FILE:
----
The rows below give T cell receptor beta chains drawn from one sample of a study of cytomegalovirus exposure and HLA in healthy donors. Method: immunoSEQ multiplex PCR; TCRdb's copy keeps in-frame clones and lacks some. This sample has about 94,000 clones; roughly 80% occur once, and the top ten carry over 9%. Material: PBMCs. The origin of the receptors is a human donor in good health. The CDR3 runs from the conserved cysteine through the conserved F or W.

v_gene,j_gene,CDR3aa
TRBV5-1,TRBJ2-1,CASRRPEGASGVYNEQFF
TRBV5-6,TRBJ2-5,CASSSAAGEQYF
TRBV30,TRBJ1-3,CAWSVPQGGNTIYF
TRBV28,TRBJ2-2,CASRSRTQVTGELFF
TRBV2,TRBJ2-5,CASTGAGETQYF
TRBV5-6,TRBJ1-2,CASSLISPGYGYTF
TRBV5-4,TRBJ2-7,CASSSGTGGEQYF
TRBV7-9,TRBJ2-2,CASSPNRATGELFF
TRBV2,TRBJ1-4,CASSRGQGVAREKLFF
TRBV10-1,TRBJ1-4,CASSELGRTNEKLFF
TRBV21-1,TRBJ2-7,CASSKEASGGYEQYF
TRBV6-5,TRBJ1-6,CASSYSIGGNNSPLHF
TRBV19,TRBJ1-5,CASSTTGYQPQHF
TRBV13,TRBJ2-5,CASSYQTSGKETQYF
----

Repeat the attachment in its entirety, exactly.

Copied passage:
The rows below give T cell receptor beta chains drawn from one sample of a study of cytomegalovirus exposure and HLA in healthy donors. Method: immunoSEQ multiplex PCR; TCRdb's copy keeps in-frame clones and lacks some. This sample has about 94,000 clones; roughly 80% occur once, and the top ten carry over 9%. Material: PBMCs. The origin of the receptors is a human donor in good health. The CDR3 runs from the conserved cysteine through the conserved F or W.

v_gene,j_gene,CDR3aa
TRBV5-1,TRBJ2-1,CASRRPEGASGVYNEQFF
TRBV5-6,TRBJ2-5,CASSSAAGEQYF
TRBV30,TRBJ1-3,CAWSVPQGGNTIYF
TRBV28,TRBJ2-2,CASRSRTQVTGELFF
TRBV2,TRBJ2-5,CASTGAGETQYF
TRBV5-6,TRBJ1-2,CASSLISPGYGYTF
TRBV5-4,TRBJ2-7,CASSSGTGGEQYF
TRBV7-9,TRBJ2-2,CASSPNRATGELFF
TRBV2,TRBJ1-4,CASSRGQGVAREKLFF
TRBV10-1,TRBJ1-4,CASSELGRTNEKLFF
TRBV21-1,TRBJ2-7,CASSKEASGGYEQYF
TRBV6-5,TRBJ1-6,CASSYSIGGNNSPLHF
TRBV19,TRBJ1-5,CASSTTGYQPQHF
TRBV13,TRBJ2-5,CASSYQTSGKETQYF